Monday, October 31, 2016

'Chive Cast 77 - A Podcast of Factory Overstock

It's a factory overstock 'Chive Cast featuring a potpourri of Vintage content. CJ Fawcett sheds light on a never heard of before theater give-a-way from 1978. Michael Valentino tell us about the Vintage Star Wars/Johnny Cash mash-up video that is tearing up the internet. We have two contests. Skye invites YOU to his house and takes us back to DC to visit the Star Toys Museum and interviews his brother about Luke Jedi and Boston vintage theater memories. All this plus a lot of talk about the good, the bad and the sexist on Facebook on the 77th Vintage Pod.


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Wednesday, October 26, 2016

Kenner Store Displays by the Numbers

Ron writes:

Kenner store displays are hot right now. Have you noticed?

They're so hot that I've decided to devote a blog post to them. I figure I better do one now before displays sink back into obscurity, leaving the limelight to the real treasures of the hobby, like red-bar R5-D4.

A good buddy of mine was lucky enough to acquire some Kenner documents containing information concerning the company's vintage point-of-purchase material. He's graciously allowed me to share some of it. As far as I know, this information has never before been revealed to collectors.

The first of these documents dates from January of 1979; it concerns display material issued in support of Kenner products during the course of 1978. The title "Point-of-Purchase Re-Cap" suggests it covers store-display distribution for the whole of '78.

If you're not very familiar with Kenner's Star Wars displays, the information contained on the document is probably a little cryptic.

The "Merchandisers & Displays" page from the Star Wars section of Kenner's 1978 Toy Fair catalog will help clear things up. As you can see, the terminology on the document matches the photos and text in the catalog.
  • "Star Wars 144 pc." is the cylindrical wire rack topped by the aforementioned mobile -- though of course in this case the item wasn't intended to be used as a mobile but rather as a stationary sign.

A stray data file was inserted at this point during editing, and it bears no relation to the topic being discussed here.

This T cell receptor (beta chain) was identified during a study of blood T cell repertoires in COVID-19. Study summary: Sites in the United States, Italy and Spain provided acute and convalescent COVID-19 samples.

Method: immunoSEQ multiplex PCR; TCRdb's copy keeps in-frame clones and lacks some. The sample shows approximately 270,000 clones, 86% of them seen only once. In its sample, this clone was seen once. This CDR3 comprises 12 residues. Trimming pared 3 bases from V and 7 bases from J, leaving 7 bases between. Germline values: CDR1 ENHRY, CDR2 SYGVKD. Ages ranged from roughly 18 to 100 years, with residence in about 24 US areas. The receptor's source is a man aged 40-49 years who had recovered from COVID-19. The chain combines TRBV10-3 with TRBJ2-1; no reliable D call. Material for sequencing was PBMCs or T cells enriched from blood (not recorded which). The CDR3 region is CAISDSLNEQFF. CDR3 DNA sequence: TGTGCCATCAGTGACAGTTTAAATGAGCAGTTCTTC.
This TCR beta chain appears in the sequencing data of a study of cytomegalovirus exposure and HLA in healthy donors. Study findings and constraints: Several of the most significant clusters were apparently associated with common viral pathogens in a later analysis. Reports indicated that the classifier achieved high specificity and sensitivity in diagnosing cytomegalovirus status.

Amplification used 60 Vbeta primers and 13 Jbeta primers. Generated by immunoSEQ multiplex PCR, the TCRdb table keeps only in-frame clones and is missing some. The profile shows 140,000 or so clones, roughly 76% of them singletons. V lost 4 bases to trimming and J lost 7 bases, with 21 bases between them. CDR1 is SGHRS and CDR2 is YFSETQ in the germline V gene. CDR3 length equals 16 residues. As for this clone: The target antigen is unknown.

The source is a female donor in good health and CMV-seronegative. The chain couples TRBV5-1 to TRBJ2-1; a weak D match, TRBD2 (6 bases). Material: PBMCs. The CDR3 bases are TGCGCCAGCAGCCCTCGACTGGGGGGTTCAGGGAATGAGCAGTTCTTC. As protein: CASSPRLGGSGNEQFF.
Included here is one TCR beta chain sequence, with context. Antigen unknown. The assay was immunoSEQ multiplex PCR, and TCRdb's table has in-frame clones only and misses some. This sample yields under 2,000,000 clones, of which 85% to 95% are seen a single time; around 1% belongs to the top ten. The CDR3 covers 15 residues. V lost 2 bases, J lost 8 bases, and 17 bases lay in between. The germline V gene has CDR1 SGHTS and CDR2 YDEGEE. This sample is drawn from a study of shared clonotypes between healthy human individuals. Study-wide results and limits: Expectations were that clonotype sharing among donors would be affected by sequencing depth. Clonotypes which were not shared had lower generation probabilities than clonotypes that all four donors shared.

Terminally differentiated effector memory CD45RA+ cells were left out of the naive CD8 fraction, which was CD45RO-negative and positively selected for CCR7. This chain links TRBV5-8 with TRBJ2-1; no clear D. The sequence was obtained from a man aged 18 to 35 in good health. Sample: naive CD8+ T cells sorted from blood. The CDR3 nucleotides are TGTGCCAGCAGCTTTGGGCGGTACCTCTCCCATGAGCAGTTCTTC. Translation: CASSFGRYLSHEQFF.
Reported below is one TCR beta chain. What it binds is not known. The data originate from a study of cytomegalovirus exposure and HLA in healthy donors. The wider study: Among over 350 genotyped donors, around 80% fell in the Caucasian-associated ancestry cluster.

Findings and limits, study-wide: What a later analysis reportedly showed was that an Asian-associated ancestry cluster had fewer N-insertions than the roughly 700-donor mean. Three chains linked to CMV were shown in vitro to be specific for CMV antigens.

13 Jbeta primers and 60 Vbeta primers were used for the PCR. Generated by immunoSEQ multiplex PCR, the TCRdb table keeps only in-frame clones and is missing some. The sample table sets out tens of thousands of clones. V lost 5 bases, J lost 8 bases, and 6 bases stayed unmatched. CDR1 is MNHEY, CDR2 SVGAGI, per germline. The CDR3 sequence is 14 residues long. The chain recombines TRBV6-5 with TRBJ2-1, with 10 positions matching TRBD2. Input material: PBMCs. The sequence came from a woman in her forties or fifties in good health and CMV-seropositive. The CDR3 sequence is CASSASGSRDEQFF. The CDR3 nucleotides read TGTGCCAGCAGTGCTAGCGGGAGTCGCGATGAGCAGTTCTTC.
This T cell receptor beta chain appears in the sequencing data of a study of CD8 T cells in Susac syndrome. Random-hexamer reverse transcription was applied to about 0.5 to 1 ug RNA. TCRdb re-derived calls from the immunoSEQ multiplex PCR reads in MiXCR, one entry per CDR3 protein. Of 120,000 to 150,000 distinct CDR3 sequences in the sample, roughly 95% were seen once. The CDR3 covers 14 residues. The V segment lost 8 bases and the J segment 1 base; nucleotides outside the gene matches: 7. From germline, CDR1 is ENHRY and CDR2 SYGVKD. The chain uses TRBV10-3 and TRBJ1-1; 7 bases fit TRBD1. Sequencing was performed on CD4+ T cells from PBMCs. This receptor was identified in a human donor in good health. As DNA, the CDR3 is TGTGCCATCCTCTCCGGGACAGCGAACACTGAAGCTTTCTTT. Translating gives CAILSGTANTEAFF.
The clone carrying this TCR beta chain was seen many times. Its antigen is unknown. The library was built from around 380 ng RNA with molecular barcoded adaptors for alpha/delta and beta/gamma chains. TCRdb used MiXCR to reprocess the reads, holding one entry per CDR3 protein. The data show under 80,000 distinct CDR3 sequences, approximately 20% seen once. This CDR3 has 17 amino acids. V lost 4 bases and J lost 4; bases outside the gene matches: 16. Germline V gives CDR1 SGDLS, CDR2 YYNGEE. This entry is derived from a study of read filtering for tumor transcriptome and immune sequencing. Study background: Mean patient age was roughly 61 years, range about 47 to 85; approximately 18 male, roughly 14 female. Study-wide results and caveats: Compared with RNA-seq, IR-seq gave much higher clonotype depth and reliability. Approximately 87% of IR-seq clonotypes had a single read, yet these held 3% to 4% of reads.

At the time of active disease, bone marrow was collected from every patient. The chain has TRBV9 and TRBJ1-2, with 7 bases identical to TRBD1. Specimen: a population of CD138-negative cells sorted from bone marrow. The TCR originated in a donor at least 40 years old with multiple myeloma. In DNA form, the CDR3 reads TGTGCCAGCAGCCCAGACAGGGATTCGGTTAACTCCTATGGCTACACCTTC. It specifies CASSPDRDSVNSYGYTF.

•  "Star Wars figure header" is the action-figure header on its own.

The "Merchandising Aids" section at the back of the catalog provides info on two of the remaining Star Wars items referenced by the document.
  • "Star Wars Toy Galaxy" is the Star Wars Hang/Pole Display, a double-sided rectangular sign designed to fold in such a way as to allow a cardboard pole to be inserted through its center.(Interestingly, the pole display bore the same product number as the Toy Galaxy bell-shaped mobile, which is not featured in the catalog. Consequently, it's hard to know whether the display referenced on the re-cap is the pole or the bell. Since the pole is in the catalog, that's what I'm going with.)
  • "Star Wars Battle Game Demo" refers to the rare display for the Electronic Laser Battle Game. The display was interesting in that it incorporated a working example of the game. Presumably this was done so that consumers wouldn't be disappointed once they got it home, opened, it and suffered through the arduous process of playing it.
  • Interestingly, the displays for the 3 Position Laser Rifle/Laser Pistol and the inflatable light saber are not advertised in the '78 catalog but are referenced on the document as having been produced and shipped during '78. Retailers must have had some other means of ordering those displays.